Dead Thing Cards (birds, cats, whatever)

The dead bird cards seem to be making the rounds more than usual this year. I haven’t seen any new write ups about them (yet), but they’re coming from a bunch of different directions on Twitter and Tumblr.

So I thought we should revisit and add to what I said here. (Check it!)

So, just to keep the tally, I know of four Victorian Christmas cards that feature dead birds:

Focus on that word: “Joyful.”
“Joyful,” again. This time hanging by a string.


Then there’s one general well-wishing card:



After that, there’s also this thing, although I assume they’re more drunk than dead. (Don’t miss the guy in the bowl):

It mentions New Year’s, after all, and that’s all about gettin’ smashed.


But dead things of all sorts were fairly common on Victorian cards. For example, who could forget the ever-popular “Frog Murder Christmas” card, which is always the most popular thing I ever share?

How joyous.


I still stand behind my close reading of this card from another post, but I found another possible explanation that I actually think has some weight. Christopher Davis thinks this might actually be a Christ/Judas allegory of sorts, with the bag of cash being like the 30 pieces of silver. (though why then “2000”? Who knows…) But, if you’re gonna be serious, that makes more sense than anything else I’ve heard. (He also mentions Wren Day as the explanation for the dead bird cards, but I POSTED THAT TWO YEARS BEFORE HIM SO I WIN THE INTERNETS!)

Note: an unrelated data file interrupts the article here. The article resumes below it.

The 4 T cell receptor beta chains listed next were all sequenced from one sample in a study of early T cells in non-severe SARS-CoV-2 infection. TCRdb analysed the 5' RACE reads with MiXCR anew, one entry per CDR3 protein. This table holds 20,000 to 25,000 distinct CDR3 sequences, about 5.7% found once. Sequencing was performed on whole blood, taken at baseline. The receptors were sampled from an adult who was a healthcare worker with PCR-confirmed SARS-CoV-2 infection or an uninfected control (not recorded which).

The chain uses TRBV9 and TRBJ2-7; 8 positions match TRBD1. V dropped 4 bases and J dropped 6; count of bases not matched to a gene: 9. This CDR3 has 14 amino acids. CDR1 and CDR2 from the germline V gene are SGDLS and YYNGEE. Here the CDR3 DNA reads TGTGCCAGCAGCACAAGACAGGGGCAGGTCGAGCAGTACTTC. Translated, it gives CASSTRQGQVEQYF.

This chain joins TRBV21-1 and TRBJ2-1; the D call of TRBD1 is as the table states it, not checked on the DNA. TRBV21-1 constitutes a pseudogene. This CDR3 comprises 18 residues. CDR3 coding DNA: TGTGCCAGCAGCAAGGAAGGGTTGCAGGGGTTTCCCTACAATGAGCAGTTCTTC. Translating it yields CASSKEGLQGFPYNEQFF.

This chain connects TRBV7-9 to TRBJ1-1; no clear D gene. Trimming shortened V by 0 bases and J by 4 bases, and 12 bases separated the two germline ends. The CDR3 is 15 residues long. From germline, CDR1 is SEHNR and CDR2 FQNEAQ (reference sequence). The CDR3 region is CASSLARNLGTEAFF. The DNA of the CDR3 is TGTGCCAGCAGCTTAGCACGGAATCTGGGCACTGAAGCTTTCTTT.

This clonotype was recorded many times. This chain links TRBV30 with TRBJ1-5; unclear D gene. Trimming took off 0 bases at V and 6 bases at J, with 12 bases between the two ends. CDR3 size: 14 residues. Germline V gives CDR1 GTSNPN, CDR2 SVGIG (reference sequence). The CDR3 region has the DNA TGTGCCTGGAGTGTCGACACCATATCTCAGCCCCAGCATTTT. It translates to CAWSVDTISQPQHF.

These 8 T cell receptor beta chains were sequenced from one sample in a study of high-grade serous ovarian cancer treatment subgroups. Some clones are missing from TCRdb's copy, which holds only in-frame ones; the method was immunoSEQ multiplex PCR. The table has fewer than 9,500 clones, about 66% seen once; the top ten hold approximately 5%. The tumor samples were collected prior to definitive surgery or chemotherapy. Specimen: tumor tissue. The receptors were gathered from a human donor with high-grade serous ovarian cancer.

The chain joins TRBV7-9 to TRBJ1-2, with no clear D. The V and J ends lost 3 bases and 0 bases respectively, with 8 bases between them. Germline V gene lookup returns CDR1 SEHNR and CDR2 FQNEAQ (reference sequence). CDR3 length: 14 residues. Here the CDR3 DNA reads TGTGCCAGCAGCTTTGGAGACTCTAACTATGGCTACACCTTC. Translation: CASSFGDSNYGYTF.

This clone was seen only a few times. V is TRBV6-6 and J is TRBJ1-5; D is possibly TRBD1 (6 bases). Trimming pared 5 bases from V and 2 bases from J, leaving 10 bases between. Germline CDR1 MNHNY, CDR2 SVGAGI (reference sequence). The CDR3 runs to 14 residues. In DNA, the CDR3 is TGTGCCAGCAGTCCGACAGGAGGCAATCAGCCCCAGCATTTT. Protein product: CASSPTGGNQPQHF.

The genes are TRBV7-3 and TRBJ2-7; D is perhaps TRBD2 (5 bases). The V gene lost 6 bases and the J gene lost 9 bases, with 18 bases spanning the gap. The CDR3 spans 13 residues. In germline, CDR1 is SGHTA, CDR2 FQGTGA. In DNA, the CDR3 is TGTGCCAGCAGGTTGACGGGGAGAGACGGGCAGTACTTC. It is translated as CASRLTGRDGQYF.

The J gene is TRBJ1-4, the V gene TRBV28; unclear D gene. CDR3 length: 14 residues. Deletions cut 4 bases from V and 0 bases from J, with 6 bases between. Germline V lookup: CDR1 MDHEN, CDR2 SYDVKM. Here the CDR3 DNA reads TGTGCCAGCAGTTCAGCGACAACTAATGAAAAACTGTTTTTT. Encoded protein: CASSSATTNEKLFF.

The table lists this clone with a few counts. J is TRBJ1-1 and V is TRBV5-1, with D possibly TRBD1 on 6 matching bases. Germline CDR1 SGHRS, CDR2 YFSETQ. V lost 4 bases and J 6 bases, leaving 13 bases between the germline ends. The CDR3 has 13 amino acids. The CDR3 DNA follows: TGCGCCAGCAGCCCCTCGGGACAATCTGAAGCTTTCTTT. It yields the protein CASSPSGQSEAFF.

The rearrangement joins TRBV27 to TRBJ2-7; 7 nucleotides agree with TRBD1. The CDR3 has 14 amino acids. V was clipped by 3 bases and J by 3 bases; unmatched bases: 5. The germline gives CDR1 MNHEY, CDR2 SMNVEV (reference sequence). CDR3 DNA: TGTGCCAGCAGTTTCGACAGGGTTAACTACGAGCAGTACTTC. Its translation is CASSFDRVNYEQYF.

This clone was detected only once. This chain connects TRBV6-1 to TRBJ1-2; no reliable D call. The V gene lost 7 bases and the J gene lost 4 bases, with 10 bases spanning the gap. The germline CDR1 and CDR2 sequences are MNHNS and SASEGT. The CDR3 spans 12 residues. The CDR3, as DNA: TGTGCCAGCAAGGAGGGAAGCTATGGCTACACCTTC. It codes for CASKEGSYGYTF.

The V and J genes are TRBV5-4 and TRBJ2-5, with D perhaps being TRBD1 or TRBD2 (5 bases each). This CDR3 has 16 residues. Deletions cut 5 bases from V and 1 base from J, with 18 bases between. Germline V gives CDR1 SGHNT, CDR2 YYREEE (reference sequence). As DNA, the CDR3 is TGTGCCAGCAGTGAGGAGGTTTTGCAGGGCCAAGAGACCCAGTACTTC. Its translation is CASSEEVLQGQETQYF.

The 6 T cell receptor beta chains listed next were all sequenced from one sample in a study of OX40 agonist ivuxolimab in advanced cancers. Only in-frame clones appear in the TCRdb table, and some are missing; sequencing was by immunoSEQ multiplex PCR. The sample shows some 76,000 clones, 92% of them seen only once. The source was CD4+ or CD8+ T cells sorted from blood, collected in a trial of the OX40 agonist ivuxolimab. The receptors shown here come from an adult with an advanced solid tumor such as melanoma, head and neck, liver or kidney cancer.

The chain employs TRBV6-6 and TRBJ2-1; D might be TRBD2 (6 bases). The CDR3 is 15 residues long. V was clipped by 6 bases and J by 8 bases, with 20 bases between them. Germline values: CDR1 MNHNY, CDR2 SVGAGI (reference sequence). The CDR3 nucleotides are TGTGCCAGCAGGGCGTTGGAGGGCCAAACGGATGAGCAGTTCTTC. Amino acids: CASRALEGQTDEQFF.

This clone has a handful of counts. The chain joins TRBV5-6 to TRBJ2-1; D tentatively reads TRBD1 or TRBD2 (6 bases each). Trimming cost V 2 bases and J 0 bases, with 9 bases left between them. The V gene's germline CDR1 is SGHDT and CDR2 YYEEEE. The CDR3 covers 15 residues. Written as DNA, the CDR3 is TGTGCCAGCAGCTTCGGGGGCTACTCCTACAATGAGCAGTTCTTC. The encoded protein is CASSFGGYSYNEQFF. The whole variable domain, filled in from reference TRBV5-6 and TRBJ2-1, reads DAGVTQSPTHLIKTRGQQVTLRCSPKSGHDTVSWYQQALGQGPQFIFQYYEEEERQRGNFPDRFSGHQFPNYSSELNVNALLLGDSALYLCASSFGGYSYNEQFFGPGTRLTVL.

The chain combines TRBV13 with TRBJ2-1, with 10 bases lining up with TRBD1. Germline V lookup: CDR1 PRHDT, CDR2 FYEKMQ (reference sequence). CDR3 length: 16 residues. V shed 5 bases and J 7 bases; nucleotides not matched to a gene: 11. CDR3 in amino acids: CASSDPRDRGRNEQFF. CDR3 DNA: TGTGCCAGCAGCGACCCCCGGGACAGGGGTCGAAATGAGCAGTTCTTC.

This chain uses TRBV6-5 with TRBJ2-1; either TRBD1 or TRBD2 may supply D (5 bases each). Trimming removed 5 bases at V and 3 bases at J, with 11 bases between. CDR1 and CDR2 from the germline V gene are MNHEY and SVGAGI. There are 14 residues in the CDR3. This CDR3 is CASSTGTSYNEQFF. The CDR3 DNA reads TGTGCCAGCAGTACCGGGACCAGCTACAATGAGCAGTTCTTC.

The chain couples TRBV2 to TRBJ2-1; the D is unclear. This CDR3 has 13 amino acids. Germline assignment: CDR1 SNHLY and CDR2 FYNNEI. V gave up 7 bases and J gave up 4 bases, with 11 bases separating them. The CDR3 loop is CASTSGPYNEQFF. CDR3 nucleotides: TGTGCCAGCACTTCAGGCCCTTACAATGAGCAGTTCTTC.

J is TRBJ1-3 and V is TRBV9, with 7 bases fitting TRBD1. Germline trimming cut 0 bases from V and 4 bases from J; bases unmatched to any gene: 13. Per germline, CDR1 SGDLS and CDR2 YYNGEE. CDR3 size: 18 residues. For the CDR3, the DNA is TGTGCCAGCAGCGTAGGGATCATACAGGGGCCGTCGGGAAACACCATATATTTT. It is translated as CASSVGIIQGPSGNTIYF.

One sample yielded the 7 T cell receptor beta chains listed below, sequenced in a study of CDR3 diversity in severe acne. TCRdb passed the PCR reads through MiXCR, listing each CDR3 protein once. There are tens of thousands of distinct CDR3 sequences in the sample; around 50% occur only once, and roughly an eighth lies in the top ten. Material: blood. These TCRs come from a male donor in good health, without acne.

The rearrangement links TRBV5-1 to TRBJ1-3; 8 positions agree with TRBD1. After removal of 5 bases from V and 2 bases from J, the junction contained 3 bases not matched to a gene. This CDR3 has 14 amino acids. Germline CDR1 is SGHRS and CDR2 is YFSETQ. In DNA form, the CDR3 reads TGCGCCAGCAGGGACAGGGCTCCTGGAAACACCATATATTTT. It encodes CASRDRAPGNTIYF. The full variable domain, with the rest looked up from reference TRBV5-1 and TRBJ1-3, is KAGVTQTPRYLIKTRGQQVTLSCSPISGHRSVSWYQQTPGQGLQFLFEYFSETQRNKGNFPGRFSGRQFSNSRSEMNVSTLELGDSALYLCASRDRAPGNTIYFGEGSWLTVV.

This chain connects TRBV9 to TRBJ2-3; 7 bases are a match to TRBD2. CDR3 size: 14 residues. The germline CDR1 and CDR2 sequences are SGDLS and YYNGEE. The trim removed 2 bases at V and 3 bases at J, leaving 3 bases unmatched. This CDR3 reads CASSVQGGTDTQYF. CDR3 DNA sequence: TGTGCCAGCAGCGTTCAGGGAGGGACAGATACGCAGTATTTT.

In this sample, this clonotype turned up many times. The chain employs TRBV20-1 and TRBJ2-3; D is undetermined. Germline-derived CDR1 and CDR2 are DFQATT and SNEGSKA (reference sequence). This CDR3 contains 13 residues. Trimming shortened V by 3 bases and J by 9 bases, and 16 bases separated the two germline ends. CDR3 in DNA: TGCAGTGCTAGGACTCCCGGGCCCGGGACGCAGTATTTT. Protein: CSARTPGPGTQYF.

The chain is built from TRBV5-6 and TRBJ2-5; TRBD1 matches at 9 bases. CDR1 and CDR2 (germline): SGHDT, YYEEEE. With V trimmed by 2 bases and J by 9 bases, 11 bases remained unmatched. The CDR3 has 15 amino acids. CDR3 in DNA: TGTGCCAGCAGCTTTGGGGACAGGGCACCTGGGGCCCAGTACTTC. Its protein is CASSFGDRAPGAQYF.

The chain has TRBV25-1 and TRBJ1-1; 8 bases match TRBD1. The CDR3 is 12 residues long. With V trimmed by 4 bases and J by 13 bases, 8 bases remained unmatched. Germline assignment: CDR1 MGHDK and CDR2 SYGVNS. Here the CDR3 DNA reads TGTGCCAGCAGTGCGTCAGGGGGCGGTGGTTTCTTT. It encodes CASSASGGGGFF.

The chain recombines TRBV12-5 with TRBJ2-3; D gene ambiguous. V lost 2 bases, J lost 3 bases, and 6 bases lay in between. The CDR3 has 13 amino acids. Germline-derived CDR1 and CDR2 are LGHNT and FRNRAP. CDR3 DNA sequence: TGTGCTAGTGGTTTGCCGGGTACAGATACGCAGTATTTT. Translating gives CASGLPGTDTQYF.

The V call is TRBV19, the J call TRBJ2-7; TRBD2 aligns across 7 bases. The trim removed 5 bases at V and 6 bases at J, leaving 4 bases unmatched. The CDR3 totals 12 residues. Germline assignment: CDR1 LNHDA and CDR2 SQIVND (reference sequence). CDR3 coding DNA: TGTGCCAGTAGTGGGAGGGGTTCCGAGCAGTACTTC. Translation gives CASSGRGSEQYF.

But it’s not just frogs. There also this, which gives my cat-hating heart such joy that I don’t really need an explanation:

rats dead cat
Compliments indeed, friend rats. Compliments on high!


Before I get hatemail from cat lovers, don’t worry. The rats got their comeuppance when the feral sprite people went hunting:

Roasted Rat for Christmas
Giant rat or tiny people?


And don’t forget the frogs! You can’t have Victorian Christmas without frogs.

This is a “sweet Christmas moral.”

Gotta admit that I’m not sure if they’re actually dead. But the poem does mention coming to “grief” and…is that blood underneath them? Why make the reflection red rather than green?

Then when I found this thing, I thought I’d finally hit pay dirt:

“Bright and happy” it says. Not cold and lifeless.

But, unfortunately (well, unfortunately for me), it’s not a dead person, but either a toy or a scarecrow or something. It’s a wooden “man.” But the point seems to be something about sympathy for cold/lost things. (Although if this is part of some other story or legend that I’m just not catching, please let me know!)

Unless I’m forgetting something, that’s all the dead animal cards I know of. You can find plenty of things being cruel to each other like this:

“Hearty” Christmas. Get it?

But cruelty and death seem significantly different themes, so we’ll leave it there.

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